The Declaration of Independence of the Thirteen Colonies In CONGRESS, July 4, 1776 <readmore> The unanimous Declaration of the thirteen united States of America, When in the Course of human events, it becomes necessary for one peopl +e to dissolve the political bands which have connected them with anot +her, and to assum e among the powers of the earth, the separate and equal station to whi +ch the Laws of Nature and of Nature's God entitle them, a decent resp +ect to the opinio ns of mankind requires that they should declare the causes which impel + them to the separation. We hold these truths to be self-evident, that all men are created equa +l, that they are endowed by their Creator with certain unalienable Ri +ghts, that among these are Life, Liberty and the pursuit of Happiness. --That to secure + these rights, Governments are instituted among Men, deriving their j +ust powers from t he consent of the governed, --That whenever any Form of Government bec +omes destructive of these ends, it is the Right of the People to alte +r or to abolish i t, and to institute new Government, laying its foundation on such prin +ciples and organizing its powers in such form, as to them shall seem +most likely to ef fect their Safety and Happiness. Prudence, indeed, will dictate that G +overnments long established should not be changed for light and trans +ient causes; and accordingly all experience hath shewn, that mankind are more disposed +to suffer, while evils are sufferable, than to right themselves by ab +olishing the form s to which they are accustomed. But when a long train of abuses and us +urpations, pursuing invariably the same Object evinces a design to re +duce them under a bsolute Despotism, it is their right, it is their duty, to throw off s +uch Government, and to provide new Guards for their future security. +—Such has been th e patient sufferance of these Colonies; and such is now the necessity +which constrains them to alter their former Systems of Government. Th +e history of the present King of Great Britain [George III] is a history of repeated in +juries and usurpations, all having in direct object the establishment + of an absolute T yranny over these States. To prove this, let Facts be submitted to a c +andid world. He has refused his Assent to Laws, the most wholesome and necessary fo +r the public good. He has forbidden his Governors to pass Laws of immediate and pressing +importance, unless suspended in their operation till his Assent shoul +d be obtained; an d when so suspended, he has utterly neglected to attend to them. He has refused to pass other Laws for the accommodation of large distr +icts of people, unless those people would relinquish the right of Rep +resentation in th e Legislature, a right inestimable to them and formidable to tyrants o +nly. He has called together legislative bodies at places unusual, uncomfort +able, and distant from the depository of their public Records, for th +e sole purpose of fatiguing them into compliance with his measures. He has dissolved Representative Houses repeatedly, for opposing with m +anly firmness his invasions on the rights of the people. He has refused for a long time, after such dissolutions, to cause othe +rs to be elected; whereby the Legislative powers, incapable of Annihi +lation, have retu rned to the People at large for their exercise; the State remaining in + the mean time exposed to all the dangers of invasion from without, a +nd convulsions wi thin. He has endeavoured to prevent the population of these States; for that + purpose obstructing the Laws for Naturalization of Foreigners; refus +ing to pass other s to encourage their migrations hither, and raising the conditions of +new Appropriations of Lands. He has obstructed the Administration of Justice, by refusing his Assen +t to Laws for establishing Judiciary powers. He has made Judges dependent on his Will alone, for the tenure of thei +r offices, and the amount and payment of their salaries. He has erected a multitude of New Offices, and sent hither swarms of O +fficers to harass our p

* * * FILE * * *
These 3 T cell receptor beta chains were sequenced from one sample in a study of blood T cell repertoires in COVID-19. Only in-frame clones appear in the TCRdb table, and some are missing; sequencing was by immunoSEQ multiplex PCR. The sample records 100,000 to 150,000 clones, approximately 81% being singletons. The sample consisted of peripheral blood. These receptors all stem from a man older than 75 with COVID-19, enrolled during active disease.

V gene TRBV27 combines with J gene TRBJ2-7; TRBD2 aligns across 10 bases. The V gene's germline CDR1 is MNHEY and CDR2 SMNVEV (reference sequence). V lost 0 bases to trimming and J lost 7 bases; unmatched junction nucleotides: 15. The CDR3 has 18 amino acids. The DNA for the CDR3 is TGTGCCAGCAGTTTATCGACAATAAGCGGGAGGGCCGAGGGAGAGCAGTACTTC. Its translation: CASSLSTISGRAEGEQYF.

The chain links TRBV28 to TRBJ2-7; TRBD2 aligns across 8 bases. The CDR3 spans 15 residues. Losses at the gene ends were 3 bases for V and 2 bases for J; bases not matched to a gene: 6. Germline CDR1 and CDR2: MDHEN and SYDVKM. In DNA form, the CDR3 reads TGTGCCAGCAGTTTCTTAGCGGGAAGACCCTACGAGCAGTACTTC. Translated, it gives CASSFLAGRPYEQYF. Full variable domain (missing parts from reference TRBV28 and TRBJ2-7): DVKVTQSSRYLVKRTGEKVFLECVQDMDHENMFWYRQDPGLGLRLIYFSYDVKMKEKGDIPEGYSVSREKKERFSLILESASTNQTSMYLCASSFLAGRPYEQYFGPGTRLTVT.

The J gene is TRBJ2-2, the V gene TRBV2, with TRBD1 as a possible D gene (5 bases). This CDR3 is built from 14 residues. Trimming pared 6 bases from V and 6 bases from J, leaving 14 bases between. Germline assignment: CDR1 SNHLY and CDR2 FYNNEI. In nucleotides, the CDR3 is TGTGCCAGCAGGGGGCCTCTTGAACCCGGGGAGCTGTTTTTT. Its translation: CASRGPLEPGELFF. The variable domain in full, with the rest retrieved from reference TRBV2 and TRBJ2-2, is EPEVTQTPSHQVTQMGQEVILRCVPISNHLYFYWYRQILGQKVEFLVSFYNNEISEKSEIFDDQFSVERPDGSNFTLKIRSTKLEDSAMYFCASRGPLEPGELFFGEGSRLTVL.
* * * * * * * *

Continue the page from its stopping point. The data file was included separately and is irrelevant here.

Re: Top five words by occurrence